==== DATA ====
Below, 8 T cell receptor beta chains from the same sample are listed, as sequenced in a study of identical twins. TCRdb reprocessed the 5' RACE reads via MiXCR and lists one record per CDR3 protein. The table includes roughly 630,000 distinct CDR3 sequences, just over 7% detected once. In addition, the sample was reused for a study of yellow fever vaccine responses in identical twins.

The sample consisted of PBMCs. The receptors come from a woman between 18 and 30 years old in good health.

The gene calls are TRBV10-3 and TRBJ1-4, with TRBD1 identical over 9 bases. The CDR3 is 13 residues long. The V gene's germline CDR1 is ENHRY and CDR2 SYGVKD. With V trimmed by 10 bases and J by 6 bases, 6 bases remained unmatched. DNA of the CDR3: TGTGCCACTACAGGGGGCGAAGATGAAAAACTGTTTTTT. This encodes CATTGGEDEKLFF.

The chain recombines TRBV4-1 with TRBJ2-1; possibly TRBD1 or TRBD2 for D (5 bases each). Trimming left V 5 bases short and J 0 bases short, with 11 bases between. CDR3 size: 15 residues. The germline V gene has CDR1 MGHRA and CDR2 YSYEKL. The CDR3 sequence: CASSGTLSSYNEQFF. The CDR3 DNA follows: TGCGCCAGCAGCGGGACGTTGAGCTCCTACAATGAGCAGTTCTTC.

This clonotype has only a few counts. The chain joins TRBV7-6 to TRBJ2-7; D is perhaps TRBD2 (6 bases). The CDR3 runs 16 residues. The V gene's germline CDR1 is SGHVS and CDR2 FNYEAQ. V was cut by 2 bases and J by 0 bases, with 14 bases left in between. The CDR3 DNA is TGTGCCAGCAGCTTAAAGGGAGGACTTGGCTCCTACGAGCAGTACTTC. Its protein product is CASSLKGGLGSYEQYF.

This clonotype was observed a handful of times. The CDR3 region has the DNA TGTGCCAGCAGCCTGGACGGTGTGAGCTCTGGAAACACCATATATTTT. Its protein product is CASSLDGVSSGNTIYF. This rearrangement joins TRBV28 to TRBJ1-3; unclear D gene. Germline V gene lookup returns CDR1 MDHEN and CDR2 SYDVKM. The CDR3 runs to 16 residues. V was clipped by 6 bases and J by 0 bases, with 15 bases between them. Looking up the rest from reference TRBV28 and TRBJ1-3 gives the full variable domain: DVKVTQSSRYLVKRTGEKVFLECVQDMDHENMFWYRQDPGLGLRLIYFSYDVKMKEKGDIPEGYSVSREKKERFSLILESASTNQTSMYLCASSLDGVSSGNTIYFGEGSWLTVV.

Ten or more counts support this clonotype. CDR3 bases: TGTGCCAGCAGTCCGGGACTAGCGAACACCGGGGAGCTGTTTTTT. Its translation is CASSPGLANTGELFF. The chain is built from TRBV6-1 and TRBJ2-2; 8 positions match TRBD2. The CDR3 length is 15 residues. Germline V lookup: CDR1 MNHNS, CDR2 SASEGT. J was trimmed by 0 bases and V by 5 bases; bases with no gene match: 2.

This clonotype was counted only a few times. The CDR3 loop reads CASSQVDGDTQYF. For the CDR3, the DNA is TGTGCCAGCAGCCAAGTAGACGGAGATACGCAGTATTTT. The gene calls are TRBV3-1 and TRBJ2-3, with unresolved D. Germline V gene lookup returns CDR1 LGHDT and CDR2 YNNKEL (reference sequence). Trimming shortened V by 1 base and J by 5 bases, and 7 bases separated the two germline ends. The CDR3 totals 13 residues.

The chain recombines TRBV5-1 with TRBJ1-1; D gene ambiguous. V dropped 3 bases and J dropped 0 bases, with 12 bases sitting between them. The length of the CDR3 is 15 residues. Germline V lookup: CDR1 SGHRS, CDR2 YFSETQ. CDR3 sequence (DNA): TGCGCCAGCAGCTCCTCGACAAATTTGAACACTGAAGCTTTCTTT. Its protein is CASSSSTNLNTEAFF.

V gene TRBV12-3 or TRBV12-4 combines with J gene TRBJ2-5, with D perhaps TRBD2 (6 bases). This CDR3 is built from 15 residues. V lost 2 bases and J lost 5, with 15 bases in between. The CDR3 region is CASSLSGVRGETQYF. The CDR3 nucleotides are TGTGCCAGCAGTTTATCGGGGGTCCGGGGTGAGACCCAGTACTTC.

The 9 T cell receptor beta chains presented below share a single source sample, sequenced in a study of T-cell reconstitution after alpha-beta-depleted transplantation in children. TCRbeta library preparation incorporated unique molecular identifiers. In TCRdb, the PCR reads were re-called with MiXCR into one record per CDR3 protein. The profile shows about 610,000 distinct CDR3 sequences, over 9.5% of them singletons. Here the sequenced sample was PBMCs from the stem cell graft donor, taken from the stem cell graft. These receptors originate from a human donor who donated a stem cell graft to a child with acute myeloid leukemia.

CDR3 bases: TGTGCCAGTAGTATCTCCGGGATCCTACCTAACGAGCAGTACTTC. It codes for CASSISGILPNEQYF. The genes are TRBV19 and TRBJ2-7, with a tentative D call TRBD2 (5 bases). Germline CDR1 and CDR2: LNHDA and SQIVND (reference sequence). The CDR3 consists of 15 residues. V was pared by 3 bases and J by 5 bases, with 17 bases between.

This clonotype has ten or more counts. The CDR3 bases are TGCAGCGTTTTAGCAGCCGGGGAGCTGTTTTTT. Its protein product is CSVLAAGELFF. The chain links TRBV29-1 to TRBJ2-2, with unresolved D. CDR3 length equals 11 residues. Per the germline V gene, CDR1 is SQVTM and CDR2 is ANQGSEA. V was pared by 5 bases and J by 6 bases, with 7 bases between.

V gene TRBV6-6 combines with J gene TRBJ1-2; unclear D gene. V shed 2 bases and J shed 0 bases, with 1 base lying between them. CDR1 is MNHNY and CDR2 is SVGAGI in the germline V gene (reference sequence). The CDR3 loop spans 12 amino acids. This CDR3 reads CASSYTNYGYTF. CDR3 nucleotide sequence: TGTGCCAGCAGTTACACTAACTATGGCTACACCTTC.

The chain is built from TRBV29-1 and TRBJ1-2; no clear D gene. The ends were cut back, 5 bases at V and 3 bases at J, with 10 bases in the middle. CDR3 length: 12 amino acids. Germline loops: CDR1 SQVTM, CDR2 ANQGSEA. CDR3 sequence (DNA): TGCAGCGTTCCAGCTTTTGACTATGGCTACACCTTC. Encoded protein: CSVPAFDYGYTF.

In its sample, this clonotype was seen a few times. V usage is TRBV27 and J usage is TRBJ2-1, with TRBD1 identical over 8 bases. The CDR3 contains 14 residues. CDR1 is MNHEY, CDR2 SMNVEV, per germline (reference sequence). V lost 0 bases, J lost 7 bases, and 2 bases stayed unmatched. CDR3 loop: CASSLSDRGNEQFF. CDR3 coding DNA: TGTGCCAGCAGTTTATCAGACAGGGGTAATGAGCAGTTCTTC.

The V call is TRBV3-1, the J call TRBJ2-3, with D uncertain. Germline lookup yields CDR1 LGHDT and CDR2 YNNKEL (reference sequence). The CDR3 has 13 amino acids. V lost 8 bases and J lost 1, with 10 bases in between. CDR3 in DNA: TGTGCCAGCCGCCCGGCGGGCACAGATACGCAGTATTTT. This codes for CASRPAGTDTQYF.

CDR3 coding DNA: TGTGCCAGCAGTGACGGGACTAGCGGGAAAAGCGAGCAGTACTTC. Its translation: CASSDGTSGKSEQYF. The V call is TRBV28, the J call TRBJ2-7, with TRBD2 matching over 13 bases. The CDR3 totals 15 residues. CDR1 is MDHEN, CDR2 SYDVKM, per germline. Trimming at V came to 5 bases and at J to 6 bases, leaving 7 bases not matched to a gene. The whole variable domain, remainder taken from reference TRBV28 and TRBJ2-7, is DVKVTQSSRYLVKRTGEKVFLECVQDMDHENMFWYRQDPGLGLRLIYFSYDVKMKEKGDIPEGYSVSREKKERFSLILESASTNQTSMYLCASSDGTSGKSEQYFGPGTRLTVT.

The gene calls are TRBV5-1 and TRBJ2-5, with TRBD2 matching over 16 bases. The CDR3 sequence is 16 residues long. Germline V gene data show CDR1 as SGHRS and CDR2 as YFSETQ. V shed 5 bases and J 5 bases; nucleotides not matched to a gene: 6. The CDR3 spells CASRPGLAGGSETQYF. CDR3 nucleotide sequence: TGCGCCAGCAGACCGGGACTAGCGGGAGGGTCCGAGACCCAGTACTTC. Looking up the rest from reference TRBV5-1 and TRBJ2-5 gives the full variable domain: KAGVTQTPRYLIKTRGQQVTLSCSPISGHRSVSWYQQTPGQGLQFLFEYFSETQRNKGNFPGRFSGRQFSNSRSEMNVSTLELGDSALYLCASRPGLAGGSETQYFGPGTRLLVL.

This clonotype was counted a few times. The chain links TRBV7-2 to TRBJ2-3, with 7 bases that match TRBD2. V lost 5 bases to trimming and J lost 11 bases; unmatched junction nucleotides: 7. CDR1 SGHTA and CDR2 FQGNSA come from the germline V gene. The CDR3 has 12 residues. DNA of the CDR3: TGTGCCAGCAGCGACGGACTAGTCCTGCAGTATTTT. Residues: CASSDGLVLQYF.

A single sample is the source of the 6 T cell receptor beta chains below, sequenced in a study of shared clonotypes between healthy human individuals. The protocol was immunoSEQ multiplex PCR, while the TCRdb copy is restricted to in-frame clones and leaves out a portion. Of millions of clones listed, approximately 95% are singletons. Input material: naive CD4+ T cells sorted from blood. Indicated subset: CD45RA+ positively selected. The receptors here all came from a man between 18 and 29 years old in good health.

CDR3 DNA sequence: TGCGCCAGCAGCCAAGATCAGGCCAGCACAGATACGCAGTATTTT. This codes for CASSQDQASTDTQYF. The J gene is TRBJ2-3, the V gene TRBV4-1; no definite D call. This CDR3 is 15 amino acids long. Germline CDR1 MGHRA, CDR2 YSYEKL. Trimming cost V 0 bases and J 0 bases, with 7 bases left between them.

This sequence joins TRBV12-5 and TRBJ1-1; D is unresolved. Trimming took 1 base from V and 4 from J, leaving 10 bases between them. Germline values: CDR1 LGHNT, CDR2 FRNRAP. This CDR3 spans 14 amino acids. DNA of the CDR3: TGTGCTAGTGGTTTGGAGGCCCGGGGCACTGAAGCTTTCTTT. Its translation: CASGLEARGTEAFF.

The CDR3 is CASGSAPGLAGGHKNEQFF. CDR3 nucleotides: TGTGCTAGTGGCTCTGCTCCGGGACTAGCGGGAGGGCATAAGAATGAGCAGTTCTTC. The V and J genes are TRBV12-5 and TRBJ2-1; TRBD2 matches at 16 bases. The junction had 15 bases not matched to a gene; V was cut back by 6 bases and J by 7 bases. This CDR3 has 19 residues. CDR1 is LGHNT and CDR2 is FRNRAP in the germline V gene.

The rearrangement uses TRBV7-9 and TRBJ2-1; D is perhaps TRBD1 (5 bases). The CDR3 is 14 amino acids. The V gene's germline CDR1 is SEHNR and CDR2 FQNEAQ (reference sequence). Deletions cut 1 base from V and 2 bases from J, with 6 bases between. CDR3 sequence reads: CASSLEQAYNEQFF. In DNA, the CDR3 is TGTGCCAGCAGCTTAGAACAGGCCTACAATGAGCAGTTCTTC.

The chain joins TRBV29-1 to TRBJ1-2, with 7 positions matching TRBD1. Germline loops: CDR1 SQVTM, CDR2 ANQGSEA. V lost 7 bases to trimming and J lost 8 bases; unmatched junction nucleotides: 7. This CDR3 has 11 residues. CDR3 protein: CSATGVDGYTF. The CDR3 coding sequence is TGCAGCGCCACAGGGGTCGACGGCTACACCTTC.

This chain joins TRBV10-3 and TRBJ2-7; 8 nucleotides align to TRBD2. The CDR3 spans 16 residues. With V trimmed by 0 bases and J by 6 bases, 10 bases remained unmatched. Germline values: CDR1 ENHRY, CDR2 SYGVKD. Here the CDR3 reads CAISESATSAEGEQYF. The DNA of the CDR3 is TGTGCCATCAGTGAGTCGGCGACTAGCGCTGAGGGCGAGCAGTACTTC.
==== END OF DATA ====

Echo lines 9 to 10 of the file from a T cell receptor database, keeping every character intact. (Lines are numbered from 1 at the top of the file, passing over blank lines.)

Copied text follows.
The chain recombines TRBV5-1 with TRBJ1-1; D gene ambiguous. V dropped 3 bases and J dropped 0 bases, with 12 bases sitting between them. The length of the CDR3 is 15 residues. Germline V lookup: CDR1 SGHRS, CDR2 YFSETQ. CDR3 sequence (DNA): TGCGCCAGCAGCTCCTCGACAAATTTGAACACTGAAGCTTTCTTT. Its protein is CASSSSTNLNTEAFF.

V gene TRBV12-3 or TRBV12-4 combines with J gene TRBJ2-5, with D perhaps TRBD2 (6 bases). This CDR3 is built from 15 residues. V lost 2 bases and J lost 5, with 15 bases in between. The CDR3 region is CASSLSGVRGETQYF. The CDR3 nucleotides are TGTGCCAGCAGTTTATCGGGGGTCCGGGGTGAGACCCAGTACTTC.